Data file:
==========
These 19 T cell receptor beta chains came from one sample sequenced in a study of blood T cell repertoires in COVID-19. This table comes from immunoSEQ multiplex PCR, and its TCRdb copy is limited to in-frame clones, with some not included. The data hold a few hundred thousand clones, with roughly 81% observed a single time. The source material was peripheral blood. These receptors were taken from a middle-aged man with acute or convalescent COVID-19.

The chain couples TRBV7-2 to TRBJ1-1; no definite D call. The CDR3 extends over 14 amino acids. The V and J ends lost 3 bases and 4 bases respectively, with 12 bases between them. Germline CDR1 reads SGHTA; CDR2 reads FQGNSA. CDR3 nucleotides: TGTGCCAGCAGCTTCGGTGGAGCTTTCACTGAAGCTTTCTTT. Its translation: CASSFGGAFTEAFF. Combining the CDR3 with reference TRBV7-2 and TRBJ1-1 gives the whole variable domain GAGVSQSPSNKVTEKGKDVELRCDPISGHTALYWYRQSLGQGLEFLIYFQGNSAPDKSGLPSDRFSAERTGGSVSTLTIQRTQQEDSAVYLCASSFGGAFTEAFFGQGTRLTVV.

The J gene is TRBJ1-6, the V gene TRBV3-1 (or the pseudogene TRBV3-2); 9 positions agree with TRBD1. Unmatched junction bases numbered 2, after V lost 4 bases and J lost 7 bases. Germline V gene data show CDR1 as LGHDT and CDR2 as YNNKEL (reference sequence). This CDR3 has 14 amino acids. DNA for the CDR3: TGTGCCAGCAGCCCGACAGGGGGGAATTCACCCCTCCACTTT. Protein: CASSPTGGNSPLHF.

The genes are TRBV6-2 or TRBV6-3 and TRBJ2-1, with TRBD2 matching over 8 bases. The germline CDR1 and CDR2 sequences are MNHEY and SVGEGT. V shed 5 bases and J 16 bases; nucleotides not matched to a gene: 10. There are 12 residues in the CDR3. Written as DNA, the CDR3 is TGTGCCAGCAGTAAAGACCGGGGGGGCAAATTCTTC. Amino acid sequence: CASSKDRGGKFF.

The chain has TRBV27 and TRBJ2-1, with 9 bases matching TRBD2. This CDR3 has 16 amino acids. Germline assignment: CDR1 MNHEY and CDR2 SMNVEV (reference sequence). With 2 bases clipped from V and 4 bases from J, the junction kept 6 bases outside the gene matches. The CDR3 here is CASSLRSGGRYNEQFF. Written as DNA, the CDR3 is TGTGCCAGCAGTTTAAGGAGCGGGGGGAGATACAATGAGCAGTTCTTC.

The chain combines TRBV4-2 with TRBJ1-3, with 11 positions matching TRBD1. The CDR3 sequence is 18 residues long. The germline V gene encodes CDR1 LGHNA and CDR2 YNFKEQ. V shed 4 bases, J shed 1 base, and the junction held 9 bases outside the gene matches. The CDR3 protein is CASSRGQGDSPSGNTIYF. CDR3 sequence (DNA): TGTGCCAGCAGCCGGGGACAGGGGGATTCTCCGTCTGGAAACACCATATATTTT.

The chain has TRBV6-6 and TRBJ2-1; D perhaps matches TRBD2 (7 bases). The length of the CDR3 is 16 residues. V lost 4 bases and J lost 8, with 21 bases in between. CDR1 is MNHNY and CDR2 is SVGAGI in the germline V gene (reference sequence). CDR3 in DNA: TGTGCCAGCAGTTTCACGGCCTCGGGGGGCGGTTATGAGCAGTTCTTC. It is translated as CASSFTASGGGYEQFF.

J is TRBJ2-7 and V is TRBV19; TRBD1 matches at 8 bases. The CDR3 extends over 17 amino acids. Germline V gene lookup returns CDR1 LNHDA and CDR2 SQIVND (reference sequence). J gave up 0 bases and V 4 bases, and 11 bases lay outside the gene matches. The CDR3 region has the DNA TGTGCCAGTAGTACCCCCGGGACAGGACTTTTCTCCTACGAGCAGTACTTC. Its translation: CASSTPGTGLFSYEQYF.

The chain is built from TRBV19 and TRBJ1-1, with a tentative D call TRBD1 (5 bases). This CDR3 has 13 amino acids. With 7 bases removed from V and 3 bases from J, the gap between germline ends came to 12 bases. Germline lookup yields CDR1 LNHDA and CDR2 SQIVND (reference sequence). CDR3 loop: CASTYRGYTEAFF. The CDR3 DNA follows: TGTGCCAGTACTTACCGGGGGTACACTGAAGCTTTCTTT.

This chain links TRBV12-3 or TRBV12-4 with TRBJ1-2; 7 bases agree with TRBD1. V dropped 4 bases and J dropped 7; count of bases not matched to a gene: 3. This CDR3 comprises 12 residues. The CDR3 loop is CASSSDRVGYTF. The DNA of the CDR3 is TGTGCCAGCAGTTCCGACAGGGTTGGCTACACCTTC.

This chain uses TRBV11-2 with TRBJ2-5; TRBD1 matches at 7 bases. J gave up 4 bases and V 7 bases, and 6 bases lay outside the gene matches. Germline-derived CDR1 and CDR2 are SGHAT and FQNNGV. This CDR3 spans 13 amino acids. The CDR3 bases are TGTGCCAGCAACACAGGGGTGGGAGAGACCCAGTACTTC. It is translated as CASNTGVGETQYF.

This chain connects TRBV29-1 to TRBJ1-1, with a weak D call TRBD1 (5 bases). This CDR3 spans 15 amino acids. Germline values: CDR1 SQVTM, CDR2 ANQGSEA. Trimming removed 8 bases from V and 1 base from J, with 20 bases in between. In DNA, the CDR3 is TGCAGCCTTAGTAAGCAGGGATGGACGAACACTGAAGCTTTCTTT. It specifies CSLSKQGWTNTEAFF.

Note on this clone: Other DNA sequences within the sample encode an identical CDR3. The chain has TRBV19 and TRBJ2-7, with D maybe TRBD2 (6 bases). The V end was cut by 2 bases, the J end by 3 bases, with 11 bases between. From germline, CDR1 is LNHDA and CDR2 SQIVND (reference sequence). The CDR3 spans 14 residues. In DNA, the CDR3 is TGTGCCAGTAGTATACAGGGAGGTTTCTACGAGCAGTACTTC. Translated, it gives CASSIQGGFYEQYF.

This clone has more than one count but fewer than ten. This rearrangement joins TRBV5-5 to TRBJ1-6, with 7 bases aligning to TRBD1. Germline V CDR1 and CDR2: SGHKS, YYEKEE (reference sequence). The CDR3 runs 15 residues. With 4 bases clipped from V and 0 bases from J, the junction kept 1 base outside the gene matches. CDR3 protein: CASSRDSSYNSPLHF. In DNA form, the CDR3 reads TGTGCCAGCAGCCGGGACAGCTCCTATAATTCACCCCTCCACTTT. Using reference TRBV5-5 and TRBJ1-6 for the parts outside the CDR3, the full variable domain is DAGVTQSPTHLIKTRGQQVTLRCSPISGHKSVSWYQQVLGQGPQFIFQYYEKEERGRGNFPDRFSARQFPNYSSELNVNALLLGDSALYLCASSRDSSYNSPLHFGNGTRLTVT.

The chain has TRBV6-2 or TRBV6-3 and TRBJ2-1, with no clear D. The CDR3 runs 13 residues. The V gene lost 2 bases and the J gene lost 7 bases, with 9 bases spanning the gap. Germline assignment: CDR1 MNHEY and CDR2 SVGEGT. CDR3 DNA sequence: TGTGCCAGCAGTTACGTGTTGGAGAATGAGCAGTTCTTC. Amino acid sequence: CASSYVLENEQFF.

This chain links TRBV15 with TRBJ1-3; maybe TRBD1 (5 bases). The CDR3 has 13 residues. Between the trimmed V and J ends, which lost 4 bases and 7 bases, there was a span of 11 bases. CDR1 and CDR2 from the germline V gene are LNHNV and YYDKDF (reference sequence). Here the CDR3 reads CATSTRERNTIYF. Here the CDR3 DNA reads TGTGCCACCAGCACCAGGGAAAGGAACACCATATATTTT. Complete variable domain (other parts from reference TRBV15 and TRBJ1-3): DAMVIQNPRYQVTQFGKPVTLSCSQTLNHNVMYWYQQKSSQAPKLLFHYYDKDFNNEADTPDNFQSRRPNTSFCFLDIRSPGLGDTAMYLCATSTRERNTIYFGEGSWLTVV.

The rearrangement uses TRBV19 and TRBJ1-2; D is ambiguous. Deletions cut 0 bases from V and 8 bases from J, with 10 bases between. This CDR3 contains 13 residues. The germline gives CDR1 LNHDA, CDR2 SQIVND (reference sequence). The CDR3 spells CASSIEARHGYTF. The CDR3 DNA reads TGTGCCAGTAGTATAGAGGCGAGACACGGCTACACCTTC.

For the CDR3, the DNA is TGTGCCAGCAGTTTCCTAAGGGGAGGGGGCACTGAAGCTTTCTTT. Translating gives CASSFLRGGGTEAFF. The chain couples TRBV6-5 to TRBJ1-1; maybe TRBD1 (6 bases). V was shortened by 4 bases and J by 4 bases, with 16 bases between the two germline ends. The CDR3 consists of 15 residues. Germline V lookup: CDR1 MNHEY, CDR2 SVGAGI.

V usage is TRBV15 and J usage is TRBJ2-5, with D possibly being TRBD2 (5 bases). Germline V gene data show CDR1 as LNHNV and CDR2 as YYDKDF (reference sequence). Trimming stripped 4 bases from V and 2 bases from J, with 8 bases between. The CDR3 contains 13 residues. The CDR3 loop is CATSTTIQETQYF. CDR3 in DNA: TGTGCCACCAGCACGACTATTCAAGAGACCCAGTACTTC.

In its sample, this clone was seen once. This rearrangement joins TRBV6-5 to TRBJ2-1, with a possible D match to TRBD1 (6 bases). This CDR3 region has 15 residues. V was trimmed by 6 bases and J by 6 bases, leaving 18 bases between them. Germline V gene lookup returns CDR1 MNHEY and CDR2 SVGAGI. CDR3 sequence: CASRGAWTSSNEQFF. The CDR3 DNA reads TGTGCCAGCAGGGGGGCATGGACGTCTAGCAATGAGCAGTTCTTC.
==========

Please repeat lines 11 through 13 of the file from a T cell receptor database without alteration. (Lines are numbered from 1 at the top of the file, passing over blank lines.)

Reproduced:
This chain uses TRBV11-2 with TRBJ2-5; TRBD1 matches at 7 bases. J gave up 4 bases and V 7 bases, and 6 bases lay outside the gene matches. Germline-derived CDR1 and CDR2 are SGHAT and FQNNGV. This CDR3 spans 13 amino acids. The CDR3 bases are TGTGCCAGCAACACAGGGGTGGGAGAGACCCAGTACTTC. It is translated as CASNTGVGETQYF.

This chain connects TRBV29-1 to TRBJ1-1, with a weak D call TRBD1 (5 bases). This CDR3 spans 15 amino acids. Germline values: CDR1 SQVTM, CDR2 ANQGSEA. Trimming removed 8 bases from V and 1 base from J, with 20 bases in between. In DNA, the CDR3 is TGCAGCCTTAGTAAGCAGGGATGGACGAACACTGAAGCTTTCTTT. It specifies CSLSKQGWTNTEAFF.

Note on this clone: Other DNA sequences within the sample encode an identical CDR3. The chain has TRBV19 and TRBJ2-7, with D maybe TRBD2 (6 bases). The V end was cut by 2 bases, the J end by 3 bases, with 11 bases between. From germline, CDR1 is LNHDA and CDR2 SQIVND (reference sequence). The CDR3 spans 14 residues. In DNA, the CDR3 is TGTGCCAGTAGTATACAGGGAGGTTTCTACGAGCAGTACTTC. Translated, it gives CASSIQGGFYEQYF.